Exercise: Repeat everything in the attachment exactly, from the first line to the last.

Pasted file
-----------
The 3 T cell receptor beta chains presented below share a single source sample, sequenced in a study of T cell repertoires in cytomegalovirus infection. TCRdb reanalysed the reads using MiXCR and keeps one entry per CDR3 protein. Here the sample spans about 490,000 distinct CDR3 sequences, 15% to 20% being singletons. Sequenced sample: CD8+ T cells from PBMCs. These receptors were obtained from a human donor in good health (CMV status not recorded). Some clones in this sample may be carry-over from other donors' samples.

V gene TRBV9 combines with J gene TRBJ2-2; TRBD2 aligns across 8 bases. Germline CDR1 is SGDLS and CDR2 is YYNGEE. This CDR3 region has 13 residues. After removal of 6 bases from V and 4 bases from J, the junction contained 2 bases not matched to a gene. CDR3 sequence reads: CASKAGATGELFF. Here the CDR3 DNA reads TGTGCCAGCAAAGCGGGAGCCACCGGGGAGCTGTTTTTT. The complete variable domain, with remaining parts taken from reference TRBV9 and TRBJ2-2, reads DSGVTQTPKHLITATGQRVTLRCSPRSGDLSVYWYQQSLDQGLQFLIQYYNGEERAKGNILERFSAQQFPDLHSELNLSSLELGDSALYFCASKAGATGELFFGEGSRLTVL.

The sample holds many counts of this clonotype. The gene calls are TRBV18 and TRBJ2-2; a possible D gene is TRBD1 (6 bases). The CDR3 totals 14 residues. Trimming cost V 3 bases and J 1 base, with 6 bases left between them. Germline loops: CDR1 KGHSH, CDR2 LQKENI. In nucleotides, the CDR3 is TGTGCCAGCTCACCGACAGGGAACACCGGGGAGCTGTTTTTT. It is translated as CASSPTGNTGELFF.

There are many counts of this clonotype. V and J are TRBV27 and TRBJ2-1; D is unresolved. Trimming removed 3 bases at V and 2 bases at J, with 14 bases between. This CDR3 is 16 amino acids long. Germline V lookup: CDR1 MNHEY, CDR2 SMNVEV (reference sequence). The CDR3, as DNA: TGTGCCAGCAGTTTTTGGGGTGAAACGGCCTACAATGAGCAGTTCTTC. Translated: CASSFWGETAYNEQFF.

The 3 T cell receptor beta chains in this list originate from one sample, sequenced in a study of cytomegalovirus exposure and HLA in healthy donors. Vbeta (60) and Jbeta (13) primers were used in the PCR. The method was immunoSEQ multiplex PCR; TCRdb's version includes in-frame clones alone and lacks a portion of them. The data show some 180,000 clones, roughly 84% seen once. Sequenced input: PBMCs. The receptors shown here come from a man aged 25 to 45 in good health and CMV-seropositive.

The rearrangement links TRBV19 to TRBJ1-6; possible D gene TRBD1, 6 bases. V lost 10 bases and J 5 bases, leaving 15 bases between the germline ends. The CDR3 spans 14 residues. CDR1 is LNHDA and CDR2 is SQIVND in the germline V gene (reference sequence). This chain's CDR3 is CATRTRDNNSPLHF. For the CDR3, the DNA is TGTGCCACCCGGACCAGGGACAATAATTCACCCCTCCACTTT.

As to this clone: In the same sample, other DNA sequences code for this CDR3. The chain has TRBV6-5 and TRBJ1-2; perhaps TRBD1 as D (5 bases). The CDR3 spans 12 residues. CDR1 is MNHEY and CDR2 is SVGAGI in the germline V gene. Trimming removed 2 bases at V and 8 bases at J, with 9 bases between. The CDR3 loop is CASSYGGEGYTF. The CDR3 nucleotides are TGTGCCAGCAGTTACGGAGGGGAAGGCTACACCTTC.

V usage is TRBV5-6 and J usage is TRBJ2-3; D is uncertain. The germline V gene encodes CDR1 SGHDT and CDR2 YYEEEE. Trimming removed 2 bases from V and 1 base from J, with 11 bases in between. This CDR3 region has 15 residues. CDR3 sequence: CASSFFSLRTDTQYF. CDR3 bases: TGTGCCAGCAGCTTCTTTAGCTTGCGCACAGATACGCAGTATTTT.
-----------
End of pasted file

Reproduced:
The 3 T cell receptor beta chains presented below share a single source sample, sequenced in a study of T cell repertoires in cytomegalovirus infection. TCRdb reanalysed the reads using MiXCR and keeps one entry per CDR3 protein. Here the sample spans about 490,000 distinct CDR3 sequences, 15% to 20% being singletons. Sequenced sample: CD8+ T cells from PBMCs. These receptors were obtained from a human donor in good health (CMV status not recorded). Some clones in this sample may be carry-over from other donors' samples.

V gene TRBV9 combines with J gene TRBJ2-2; TRBD2 aligns across 8 bases. Germline CDR1 is SGDLS and CDR2 is YYNGEE. This CDR3 region has 13 residues. After removal of 6 bases from V and 4 bases from J, the junction contained 2 bases not matched to a gene. CDR3 sequence reads: CASKAGATGELFF. Here the CDR3 DNA reads TGTGCCAGCAAAGCGGGAGCCACCGGGGAGCTGTTTTTT. The complete variable domain, with remaining parts taken from reference TRBV9 and TRBJ2-2, reads DSGVTQTPKHLITATGQRVTLRCSPRSGDLSVYWYQQSLDQGLQFLIQYYNGEERAKGNILERFSAQQFPDLHSELNLSSLELGDSALYFCASKAGATGELFFGEGSRLTVL.

The sample holds many counts of this clonotype. The gene calls are TRBV18 and TRBJ2-2; a possible D gene is TRBD1 (6 bases). The CDR3 totals 14 residues. Trimming cost V 3 bases and J 1 base, with 6 bases left between them. Germline loops: CDR1 KGHSH, CDR2 LQKENI. In nucleotides, the CDR3 is TGTGCCAGCTCACCGACAGGGAACACCGGGGAGCTGTTTTTT. It is translated as CASSPTGNTGELFF.

There are many counts of this clonotype. V and J are TRBV27 and TRBJ2-1; D is unresolved. Trimming removed 3 bases at V and 2 bases at J, with 14 bases between. This CDR3 is 16 amino acids long. Germline V lookup: CDR1 MNHEY, CDR2 SMNVEV (reference sequence). The CDR3, as DNA: TGTGCCAGCAGTTTTTGGGGTGAAACGGCCTACAATGAGCAGTTCTTC. Translated: CASSFWGETAYNEQFF.

The 3 T cell receptor beta chains in this list originate from one sample, sequenced in a study of cytomegalovirus exposure and HLA in healthy donors. Vbeta (60) and Jbeta (13) primers were used in the PCR. The method was immunoSEQ multiplex PCR; TCRdb's version includes in-frame clones alone and lacks a portion of them. The data show some 180,000 clones, roughly 84% seen once. Sequenced input: PBMCs. The receptors shown here come from a man aged 25 to 45 in good health and CMV-seropositive.

The rearrangement links TRBV19 to TRBJ1-6; possible D gene TRBD1, 6 bases. V lost 10 bases and J 5 bases, leaving 15 bases between the germline ends. The CDR3 spans 14 residues. CDR1 is LNHDA and CDR2 is SQIVND in the germline V gene (reference sequence). This chain's CDR3 is CATRTRDNNSPLHF. For the CDR3, the DNA is TGTGCCACCCGGACCAGGGACAATAATTCACCCCTCCACTTT.

As to this clone: In the same sample, other DNA sequences code for this CDR3. The chain has TRBV6-5 and TRBJ1-2; perhaps TRBD1 as D (5 bases). The CDR3 spans 12 residues. CDR1 is MNHEY and CDR2 is SVGAGI in the germline V gene. Trimming removed 2 bases at V and 8 bases at J, with 9 bases between. The CDR3 loop is CASSYGGEGYTF. The CDR3 nucleotides are TGTGCCAGCAGTTACGGAGGGGAAGGCTACACCTTC.

V usage is TRBV5-6 and J usage is TRBJ2-3; D is uncertain. The germline V gene encodes CDR1 SGHDT and CDR2 YYEEEE. Trimming removed 2 bases from V and 1 base from J, with 11 bases in between. This CDR3 region has 15 residues. CDR3 sequence: CASSFFSLRTDTQYF. CDR3 bases: TGTGCCAGCAGCTTCTTTAGCTTGCGCACAGATACGCAGTATTTT.